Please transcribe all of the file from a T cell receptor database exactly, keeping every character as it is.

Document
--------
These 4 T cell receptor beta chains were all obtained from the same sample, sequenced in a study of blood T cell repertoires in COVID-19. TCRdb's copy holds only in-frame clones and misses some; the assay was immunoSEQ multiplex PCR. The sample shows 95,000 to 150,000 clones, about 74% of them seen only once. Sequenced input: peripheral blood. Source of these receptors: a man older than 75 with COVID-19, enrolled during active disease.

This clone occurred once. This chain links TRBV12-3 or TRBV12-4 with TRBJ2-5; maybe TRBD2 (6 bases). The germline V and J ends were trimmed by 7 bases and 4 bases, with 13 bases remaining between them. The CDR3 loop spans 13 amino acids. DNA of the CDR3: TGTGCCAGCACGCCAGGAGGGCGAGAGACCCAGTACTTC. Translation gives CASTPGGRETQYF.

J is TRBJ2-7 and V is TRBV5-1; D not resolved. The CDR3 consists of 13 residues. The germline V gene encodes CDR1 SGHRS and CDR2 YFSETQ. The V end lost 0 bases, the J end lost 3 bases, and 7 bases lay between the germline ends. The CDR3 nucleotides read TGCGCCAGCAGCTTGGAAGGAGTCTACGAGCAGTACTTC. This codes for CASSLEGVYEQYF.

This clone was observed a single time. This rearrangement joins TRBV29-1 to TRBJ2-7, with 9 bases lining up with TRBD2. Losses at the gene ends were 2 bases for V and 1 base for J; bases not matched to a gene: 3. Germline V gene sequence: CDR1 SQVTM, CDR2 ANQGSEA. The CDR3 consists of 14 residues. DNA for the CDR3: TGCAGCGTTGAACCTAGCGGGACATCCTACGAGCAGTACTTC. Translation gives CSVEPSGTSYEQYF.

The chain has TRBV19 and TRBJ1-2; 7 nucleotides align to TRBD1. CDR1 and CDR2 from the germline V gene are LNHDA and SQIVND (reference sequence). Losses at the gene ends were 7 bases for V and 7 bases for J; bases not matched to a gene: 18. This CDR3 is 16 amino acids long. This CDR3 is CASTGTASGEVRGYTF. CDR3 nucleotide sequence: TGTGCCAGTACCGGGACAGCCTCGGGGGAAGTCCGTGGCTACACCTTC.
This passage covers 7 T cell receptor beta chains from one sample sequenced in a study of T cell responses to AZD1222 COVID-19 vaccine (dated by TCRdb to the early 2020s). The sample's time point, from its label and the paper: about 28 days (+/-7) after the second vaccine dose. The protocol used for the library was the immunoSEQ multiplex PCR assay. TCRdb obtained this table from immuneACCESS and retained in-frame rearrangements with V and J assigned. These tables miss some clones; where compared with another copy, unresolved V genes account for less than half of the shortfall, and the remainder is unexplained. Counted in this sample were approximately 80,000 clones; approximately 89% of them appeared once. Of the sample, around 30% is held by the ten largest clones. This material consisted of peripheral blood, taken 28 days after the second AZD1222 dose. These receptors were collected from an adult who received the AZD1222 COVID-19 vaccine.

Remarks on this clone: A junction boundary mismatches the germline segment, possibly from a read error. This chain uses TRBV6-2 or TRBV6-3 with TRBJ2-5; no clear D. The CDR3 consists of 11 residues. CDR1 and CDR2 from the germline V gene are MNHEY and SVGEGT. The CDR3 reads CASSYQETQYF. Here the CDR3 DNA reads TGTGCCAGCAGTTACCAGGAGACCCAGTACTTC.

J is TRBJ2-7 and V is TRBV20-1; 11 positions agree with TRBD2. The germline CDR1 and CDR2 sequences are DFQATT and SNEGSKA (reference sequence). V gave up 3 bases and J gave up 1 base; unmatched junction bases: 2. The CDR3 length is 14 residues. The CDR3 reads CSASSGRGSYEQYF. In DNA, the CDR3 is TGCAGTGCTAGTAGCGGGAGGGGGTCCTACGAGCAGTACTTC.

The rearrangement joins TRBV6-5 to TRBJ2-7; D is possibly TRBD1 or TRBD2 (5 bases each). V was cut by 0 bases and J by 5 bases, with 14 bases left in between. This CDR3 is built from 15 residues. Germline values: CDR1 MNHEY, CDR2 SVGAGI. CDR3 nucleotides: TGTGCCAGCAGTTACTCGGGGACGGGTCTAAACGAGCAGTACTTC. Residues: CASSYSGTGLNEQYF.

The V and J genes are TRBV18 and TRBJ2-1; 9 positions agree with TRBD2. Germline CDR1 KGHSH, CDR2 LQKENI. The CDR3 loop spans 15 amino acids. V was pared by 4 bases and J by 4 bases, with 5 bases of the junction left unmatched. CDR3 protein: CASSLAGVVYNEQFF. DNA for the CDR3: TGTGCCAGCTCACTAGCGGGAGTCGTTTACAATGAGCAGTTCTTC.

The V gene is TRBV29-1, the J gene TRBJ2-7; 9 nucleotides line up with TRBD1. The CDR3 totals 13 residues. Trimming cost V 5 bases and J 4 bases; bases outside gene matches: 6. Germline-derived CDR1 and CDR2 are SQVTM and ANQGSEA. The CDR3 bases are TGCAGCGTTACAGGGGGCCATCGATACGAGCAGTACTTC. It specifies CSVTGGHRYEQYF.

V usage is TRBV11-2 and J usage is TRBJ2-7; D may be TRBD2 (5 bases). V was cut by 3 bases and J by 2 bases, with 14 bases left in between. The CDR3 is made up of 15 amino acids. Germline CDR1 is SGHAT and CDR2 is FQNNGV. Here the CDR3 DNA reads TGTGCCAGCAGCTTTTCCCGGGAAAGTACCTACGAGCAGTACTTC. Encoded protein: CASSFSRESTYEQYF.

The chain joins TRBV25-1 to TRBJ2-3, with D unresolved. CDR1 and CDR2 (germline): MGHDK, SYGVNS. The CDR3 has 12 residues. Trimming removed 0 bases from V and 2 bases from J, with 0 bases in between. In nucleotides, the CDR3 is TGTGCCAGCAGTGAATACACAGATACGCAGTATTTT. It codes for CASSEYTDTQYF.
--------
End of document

These 4 T cell receptor beta chains were all obtained from the same sample, sequenced in a study of blood T cell repertoires in COVID-19. TCRdb's copy holds only in-frame clones and misses some; the assay was immunoSEQ multiplex PCR. The sample shows 95,000 to 150,000 clones, about 74% of them seen only once. Sequenced input: peripheral blood. Source of these receptors: a man older than 75 with COVID-19, enrolled during active disease.

This clone occurred once. This chain links TRBV12-3 or TRBV12-4 with TRBJ2-5; maybe TRBD2 (6 bases). The germline V and J ends were trimmed by 7 bases and 4 bases, with 13 bases remaining between them. The CDR3 loop spans 13 amino acids. DNA of the CDR3: TGTGCCAGCACGCCAGGAGGGCGAGAGACCCAGTACTTC. Translation gives CASTPGGRETQYF.

J is TRBJ2-7 and V is TRBV5-1; D not resolved. The CDR3 consists of 13 residues. The germline V gene encodes CDR1 SGHRS and CDR2 YFSETQ. The V end lost 0 bases, the J end lost 3 bases, and 7 bases lay between the germline ends. The CDR3 nucleotides read TGCGCCAGCAGCTTGGAAGGAGTCTACGAGCAGTACTTC. This codes for CASSLEGVYEQYF.

This clone was observed a single time. This rearrangement joins TRBV29-1 to TRBJ2-7, with 9 bases lining up with TRBD2. Losses at the gene ends were 2 bases for V and 1 base for J; bases not matched to a gene: 3. Germline V gene sequence: CDR1 SQVTM, CDR2 ANQGSEA. The CDR3 consists of 14 residues. DNA for the CDR3: TGCAGCGTTGAACCTAGCGGGACATCCTACGAGCAGTACTTC. Translation gives CSVEPSGTSYEQYF.

The chain has TRBV19 and TRBJ1-2; 7 nucleotides align to TRBD1. CDR1 and CDR2 from the germline V gene are LNHDA and SQIVND (reference sequence). Losses at the gene ends were 7 bases for V and 7 bases for J; bases not matched to a gene: 18. This CDR3 is 16 amino acids long. This CDR3 is CASTGTASGEVRGYTF. CDR3 nucleotide sequence: TGTGCCAGTACCGGGACAGCCTCGGGGGAAGTCCGTGGCTACACCTTC.
This passage covers 7 T cell receptor beta chains from one sample sequenced in a study of T cell responses to AZD1222 COVID-19 vaccine (dated by TCRdb to the early 2020s). The sample's time point, from its label and the paper: about 28 days (+/-7) after the second vaccine dose. The protocol used for the library was the immunoSEQ multiplex PCR assay. TCRdb obtained this table from immuneACCESS and retained in-frame rearrangements with V and J assigned. These tables miss some clones; where compared with another copy, unresolved V genes account for less than half of the shortfall, and the remainder is unexplained. Counted in this sample were approximately 80,000 clones; approximately 89% of them appeared once. Of the sample, around 30% is held by the ten largest clones. This material consisted of peripheral blood, taken 28 days after the second AZD1222 dose. These receptors were collected from an adult who received the AZD1222 COVID-19 vaccine.

Remarks on this clone: A junction boundary mismatches the germline segment, possibly from a read error. This chain uses TRBV6-2 or TRBV6-3 with TRBJ2-5; no clear D. The CDR3 consists of 11 residues. CDR1 and CDR2 from the germline V gene are MNHEY and SVGEGT. The CDR3 reads CASSYQETQYF. Here the CDR3 DNA reads TGTGCCAGCAGTTACCAGGAGACCCAGTACTTC.

J is TRBJ2-7 and V is TRBV20-1; 11 positions agree with TRBD2. The germline CDR1 and CDR2 sequences are DFQATT and SNEGSKA (reference sequence). V gave up 3 bases and J gave up 1 base; unmatched junction bases: 2. The CDR3 length is 14 residues. The CDR3 reads CSASSGRGSYEQYF. In DNA, the CDR3 is TGCAGTGCTAGTAGCGGGAGGGGGTCCTACGAGCAGTACTTC.

The rearrangement joins TRBV6-5 to TRBJ2-7; D is possibly TRBD1 or TRBD2 (5 bases each). V was cut by 0 bases and J by 5 bases, with 14 bases left in between. This CDR3 is built from 15 residues. Germline values: CDR1 MNHEY, CDR2 SVGAGI. CDR3 nucleotides: TGTGCCAGCAGTTACTCGGGGACGGGTCTAAACGAGCAGTACTTC. Residues: CASSYSGTGLNEQYF.

The V and J genes are TRBV18 and TRBJ2-1; 9 positions agree with TRBD2. Germline CDR1 KGHSH, CDR2 LQKENI. The CDR3 loop spans 15 amino acids. V was pared by 4 bases and J by 4 bases, with 5 bases of the junction left unmatched. CDR3 protein: CASSLAGVVYNEQFF. DNA for the CDR3: TGTGCCAGCTCACTAGCGGGAGTCGTTTACAATGAGCAGTTCTTC.

The V gene is TRBV29-1, the J gene TRBJ2-7; 9 nucleotides line up with TRBD1. The CDR3 totals 13 residues. Trimming cost V 5 bases and J 4 bases; bases outside gene matches: 6. Germline-derived CDR1 and CDR2 are SQVTM and ANQGSEA. The CDR3 bases are TGCAGCGTTACAGGGGGCCATCGATACGAGCAGTACTTC. It specifies CSVTGGHRYEQYF.

V usage is TRBV11-2 and J usage is TRBJ2-7; D may be TRBD2 (5 bases). V was cut by 3 bases and J by 2 bases, with 14 bases left in between. The CDR3 is made up of 15 amino acids. Germline CDR1 is SGHAT and CDR2 is FQNNGV. Here the CDR3 DNA reads TGTGCCAGCAGCTTTTCCCGGGAAAGTACCTACGAGCAGTACTTC. Encoded protein: CASSFSRESTYEQYF.

The chain joins TRBV25-1 to TRBJ2-3, with D unresolved. CDR1 and CDR2 (germline): MGHDK, SYGVNS. The CDR3 has 12 residues. Trimming removed 0 bases from V and 2 bases from J, with 0 bases in between. In nucleotides, the CDR3 is TGTGCCAGCAGTGAATACACAGATACGCAGTATTTT. It codes for CASSEYTDTQYF.